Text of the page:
The Medical Professionals Influence on the Right-to-Die Movement
March 31st, 2015
As humans, we often question the amount of control that we have over our own lives; do we make all the decisions, or is our life in the hands of somebody else? The Right to Die Movement addresses this idea through the belief that individuals should ultimately control the time and circumstances of their own death. The movement fights for the opportunity of both assisted suicide, and euthanasia – two different forms of death, built upon the same concept. The Right to Die Movement is fairly new, and relies on the support of many different parties of individuals, the most influential ones being medical professionals. The influence of medical professionals on the success of the movement can be analyzed through the lens of the relative deprivation theory and resource mobilization theory. With the use of a relative deprivation lens, it is argued that medical professionals feel deprived in the ability to fulfill the wishes of their patients, as well as in the ability to open their own private practices. Additionally, the use of a resource mobilization lens allows medical professionals to be viewed as the most influential resources of the Right to Die movement.
1. How does the influence of medical professionals impact the success of the Right to Die movement?
In order to answer this, I will use the relative deprivation theory to explain how medical professionals feel deprived, as they are not able to carry out the wants/needs of their patients and are also deprived of the ability to open private practices. Additionally, I will use resource mobilization theory to explain how medical professionals serve as the most influential resources to the success of the Right to Die movement.
Description of the Social Movement
Summary of the Right to Die Movement
The Right to Die Movement has been around for nearly a century, but was not well known until recently. It is a movement in support of the free choice for terminally ill persons to determine the circumstances in which they want to end their suffering. The Right to Die Movement outlines two ways in which one may choose to end their life – assisted suicide or active euthanasia. Both are different forms of voluntary death, built upon the same concept that all individuals should have ultimate control over their bodies, and therefore consent to their own death. Assisted suicide “entails making lethal means available to the patient to be used at a time of the patient’s own choosing” while voluntary active euthanasia involves the physician in carrying out the patients request, often through the use of intravenous delivery of a lethal substance (What is the Difference Between Assisted Dying and Euthanasia?, 2015). The beliefs of the Right to Die Movement raise controversial concerns as many people are against this way of thinking, leading to counter movements such as the Right to Life Movement.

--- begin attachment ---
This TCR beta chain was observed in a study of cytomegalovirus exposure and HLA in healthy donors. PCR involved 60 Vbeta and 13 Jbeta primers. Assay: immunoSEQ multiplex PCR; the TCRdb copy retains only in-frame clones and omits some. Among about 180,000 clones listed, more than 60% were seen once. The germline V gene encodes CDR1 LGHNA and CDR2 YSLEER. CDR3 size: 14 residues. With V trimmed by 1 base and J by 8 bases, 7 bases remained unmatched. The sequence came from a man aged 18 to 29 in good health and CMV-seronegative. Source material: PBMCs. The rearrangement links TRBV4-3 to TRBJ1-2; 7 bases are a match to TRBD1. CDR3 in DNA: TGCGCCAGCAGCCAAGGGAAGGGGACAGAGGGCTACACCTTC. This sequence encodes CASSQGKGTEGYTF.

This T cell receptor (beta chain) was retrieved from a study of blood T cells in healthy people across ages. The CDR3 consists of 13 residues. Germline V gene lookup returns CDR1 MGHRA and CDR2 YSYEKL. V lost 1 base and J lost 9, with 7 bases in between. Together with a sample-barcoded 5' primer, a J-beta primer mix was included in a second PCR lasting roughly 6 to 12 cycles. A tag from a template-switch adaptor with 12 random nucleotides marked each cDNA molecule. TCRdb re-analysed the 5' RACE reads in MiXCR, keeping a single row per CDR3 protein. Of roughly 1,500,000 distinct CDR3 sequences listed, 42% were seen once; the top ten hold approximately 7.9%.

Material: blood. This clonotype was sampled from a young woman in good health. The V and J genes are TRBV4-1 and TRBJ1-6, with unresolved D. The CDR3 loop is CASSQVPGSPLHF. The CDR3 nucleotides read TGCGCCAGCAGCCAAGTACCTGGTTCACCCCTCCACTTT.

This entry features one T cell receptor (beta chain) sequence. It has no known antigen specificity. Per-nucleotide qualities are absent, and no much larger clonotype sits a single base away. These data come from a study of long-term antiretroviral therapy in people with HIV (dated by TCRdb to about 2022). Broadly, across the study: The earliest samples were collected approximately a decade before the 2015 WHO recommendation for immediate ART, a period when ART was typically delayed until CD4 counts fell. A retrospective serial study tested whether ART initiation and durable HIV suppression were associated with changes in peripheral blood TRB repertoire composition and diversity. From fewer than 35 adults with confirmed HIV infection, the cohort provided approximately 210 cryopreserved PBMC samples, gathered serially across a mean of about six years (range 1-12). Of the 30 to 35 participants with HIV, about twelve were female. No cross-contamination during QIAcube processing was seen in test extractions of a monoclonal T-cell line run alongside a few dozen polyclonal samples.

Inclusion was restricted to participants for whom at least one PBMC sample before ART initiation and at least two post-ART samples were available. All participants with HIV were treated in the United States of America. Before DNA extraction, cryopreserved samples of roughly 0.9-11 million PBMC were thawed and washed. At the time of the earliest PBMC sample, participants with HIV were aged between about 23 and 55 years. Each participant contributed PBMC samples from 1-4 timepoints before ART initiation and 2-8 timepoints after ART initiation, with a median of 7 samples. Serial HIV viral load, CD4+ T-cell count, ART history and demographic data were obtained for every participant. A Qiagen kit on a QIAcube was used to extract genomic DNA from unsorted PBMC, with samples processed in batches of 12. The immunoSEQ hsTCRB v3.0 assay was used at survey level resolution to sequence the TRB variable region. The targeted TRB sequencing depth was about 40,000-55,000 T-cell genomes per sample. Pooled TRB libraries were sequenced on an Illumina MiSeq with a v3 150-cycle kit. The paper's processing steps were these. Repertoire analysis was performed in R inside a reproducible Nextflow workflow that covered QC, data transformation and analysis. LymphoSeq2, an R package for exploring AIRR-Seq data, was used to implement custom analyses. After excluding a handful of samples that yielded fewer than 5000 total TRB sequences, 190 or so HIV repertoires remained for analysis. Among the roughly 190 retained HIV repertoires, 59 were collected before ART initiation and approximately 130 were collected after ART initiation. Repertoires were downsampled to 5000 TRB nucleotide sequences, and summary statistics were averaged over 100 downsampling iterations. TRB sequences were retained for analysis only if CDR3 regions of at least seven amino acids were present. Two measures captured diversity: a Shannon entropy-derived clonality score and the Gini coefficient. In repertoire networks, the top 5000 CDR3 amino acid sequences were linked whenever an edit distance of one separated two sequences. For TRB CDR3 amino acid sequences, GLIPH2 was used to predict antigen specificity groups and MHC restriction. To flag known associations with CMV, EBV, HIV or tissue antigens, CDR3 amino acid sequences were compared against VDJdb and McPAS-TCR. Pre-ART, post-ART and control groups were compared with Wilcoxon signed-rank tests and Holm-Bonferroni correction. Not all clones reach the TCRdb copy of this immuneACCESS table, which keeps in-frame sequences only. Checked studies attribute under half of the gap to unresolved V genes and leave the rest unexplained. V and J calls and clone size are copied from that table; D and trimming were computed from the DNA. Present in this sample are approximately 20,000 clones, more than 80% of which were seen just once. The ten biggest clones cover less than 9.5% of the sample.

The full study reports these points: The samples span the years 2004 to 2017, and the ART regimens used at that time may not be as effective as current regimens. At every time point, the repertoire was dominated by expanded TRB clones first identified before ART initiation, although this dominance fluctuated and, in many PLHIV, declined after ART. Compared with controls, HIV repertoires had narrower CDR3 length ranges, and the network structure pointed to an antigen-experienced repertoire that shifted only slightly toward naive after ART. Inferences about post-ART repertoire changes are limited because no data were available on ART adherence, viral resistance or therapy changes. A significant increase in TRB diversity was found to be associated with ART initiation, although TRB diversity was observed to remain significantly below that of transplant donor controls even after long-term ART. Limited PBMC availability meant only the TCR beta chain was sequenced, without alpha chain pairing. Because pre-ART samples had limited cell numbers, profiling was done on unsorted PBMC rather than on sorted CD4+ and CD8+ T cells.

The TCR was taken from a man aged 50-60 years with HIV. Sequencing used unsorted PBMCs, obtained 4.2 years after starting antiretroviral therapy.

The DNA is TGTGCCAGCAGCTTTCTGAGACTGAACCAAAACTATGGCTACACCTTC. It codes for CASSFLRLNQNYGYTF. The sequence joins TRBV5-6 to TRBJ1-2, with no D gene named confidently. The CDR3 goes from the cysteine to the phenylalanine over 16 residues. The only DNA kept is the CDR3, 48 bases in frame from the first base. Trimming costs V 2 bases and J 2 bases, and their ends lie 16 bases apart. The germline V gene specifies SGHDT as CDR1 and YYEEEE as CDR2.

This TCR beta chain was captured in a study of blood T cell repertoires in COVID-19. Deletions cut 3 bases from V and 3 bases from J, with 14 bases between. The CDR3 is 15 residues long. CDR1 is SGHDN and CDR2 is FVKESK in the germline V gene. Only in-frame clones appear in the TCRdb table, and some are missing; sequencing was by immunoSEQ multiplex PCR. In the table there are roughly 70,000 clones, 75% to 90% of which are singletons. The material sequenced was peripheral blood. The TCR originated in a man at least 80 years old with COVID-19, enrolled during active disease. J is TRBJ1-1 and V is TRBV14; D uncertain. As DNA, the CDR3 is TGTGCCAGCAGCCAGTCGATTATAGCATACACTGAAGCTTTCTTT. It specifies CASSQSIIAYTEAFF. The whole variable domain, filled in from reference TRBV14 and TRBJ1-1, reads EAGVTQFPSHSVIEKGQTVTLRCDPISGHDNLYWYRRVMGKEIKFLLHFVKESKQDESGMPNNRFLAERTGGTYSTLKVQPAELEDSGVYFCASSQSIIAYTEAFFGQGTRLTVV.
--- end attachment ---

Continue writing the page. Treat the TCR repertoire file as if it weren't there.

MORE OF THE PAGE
Relation to other social movements
The Right to Die movement is strongly connected to the Disability Rights movement, as the Disability Rights movement opposes the beliefs of the Right to Die movement. The Disability Rights movement advocates for individuals with disabilities to have equal rights as all other individuals. “Loss of autonomy” is considered a sufficient reason to receive assisted suicide in areas (such as Oregon) that have legalized such practices. Members of the Disability Rights movement believe that because of this, the Right to Die movement is discriminating against people with disabilities, and pressuring them to receive self-assisted suicide in order to rid their families or care-takers of the burden that they may place on them. The Disability Rights movement’s fight against the legalization of assisted-suicide has made it is increasingly hard for the Right to Die movement to be successful.
The Right to Die